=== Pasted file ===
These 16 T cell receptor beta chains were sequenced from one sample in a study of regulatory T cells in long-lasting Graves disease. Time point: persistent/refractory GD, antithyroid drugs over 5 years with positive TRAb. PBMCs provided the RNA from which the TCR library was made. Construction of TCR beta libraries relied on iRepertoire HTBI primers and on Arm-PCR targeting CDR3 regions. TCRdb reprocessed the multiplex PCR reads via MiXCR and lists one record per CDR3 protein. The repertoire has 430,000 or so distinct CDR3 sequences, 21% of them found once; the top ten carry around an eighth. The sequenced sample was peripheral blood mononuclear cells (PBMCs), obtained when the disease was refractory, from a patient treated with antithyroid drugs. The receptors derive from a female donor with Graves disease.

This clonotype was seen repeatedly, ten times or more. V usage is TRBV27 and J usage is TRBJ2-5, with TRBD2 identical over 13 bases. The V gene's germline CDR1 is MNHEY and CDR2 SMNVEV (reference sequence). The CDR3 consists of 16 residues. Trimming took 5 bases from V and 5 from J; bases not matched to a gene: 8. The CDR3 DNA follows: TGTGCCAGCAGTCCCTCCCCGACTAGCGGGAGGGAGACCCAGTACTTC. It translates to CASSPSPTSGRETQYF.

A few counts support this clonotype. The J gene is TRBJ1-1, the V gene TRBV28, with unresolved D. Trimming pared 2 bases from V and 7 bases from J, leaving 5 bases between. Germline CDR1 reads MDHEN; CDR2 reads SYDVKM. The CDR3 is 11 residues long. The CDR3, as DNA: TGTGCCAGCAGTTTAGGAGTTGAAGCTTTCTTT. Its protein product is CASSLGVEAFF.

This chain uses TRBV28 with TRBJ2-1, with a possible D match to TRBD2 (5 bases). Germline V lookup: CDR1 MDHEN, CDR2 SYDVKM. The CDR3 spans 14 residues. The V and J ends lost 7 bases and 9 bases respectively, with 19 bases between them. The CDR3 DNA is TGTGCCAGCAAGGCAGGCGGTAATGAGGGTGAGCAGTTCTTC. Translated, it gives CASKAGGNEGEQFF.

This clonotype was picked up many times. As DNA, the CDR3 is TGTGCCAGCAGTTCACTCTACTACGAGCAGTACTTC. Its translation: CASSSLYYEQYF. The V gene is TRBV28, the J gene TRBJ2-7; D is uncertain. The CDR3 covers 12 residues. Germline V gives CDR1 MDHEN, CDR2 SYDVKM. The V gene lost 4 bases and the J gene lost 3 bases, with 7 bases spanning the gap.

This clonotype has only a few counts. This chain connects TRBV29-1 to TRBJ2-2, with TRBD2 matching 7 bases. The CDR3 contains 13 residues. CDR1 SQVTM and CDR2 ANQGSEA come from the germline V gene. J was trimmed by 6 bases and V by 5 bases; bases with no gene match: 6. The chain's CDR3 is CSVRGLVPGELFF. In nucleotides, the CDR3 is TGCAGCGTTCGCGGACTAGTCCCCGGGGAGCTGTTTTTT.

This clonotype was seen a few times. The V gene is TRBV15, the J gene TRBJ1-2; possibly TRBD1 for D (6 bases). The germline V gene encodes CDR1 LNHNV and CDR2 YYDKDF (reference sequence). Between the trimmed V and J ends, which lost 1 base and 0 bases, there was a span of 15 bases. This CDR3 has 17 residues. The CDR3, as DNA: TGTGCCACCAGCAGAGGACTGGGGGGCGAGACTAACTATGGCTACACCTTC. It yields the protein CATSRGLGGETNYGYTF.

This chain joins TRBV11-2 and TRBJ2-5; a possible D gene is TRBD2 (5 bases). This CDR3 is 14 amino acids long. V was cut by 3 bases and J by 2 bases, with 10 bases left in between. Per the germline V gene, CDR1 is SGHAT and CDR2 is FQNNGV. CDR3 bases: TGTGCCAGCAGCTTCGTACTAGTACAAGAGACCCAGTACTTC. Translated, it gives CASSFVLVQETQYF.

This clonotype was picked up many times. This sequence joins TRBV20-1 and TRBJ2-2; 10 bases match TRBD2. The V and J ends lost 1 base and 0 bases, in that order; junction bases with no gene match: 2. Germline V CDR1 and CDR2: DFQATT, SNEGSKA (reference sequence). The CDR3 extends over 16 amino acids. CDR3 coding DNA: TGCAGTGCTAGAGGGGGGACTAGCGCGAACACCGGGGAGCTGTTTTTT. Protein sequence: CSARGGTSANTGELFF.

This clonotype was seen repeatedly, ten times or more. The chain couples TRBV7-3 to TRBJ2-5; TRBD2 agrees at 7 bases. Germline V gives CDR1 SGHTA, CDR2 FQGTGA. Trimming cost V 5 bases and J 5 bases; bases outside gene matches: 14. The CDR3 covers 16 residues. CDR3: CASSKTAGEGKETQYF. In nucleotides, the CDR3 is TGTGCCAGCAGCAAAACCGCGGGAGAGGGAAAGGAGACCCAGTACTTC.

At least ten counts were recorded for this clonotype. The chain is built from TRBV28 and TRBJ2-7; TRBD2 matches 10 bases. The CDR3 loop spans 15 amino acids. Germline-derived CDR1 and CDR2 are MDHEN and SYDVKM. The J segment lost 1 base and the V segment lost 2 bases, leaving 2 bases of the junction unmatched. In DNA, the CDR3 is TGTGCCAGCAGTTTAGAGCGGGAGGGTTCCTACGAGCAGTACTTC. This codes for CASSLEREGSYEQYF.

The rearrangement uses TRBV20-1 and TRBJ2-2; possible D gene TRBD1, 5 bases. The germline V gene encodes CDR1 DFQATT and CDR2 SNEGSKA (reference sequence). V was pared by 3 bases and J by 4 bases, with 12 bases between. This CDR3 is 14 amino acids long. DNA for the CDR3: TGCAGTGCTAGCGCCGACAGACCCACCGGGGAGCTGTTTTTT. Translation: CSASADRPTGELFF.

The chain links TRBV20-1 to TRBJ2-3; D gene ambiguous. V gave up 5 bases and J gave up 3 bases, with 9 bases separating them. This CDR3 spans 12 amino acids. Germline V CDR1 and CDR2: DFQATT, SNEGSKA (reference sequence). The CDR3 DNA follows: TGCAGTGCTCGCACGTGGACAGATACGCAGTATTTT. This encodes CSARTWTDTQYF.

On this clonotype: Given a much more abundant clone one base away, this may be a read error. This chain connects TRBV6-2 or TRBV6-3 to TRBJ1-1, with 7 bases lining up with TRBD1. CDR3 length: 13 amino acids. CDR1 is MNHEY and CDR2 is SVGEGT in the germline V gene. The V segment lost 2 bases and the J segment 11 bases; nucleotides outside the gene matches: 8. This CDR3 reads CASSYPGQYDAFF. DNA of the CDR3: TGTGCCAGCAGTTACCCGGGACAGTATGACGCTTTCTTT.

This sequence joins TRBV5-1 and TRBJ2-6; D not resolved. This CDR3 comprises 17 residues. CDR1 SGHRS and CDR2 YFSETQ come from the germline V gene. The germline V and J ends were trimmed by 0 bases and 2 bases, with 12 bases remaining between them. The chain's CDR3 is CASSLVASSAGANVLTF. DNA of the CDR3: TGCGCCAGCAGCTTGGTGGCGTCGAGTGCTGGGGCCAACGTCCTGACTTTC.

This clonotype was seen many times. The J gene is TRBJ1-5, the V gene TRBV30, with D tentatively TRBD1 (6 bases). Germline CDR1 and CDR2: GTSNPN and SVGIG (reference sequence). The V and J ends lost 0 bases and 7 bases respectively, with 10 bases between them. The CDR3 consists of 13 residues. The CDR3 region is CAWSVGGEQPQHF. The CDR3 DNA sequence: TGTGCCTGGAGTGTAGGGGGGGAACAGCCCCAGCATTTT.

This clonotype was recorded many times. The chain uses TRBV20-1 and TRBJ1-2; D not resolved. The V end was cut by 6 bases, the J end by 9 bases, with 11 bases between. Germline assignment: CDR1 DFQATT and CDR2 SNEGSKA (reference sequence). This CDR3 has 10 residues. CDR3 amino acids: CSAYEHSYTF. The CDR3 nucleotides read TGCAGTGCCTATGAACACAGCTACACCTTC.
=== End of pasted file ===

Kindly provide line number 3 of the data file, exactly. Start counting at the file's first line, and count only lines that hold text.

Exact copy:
A few counts support this clonotype. The J gene is TRBJ1-1, the V gene TRBV28, with unresolved D. Trimming pared 2 bases from V and 7 bases from J, leaving 5 bases between. Germline CDR1 reads MDHEN; CDR2 reads SYDVKM. The CDR3 is 11 residues long. The CDR3, as DNA: TGTGCCAGCAGTTTAGGAGTTGAAGCTTTCTTT. Its protein product is CASSLGVEAFF.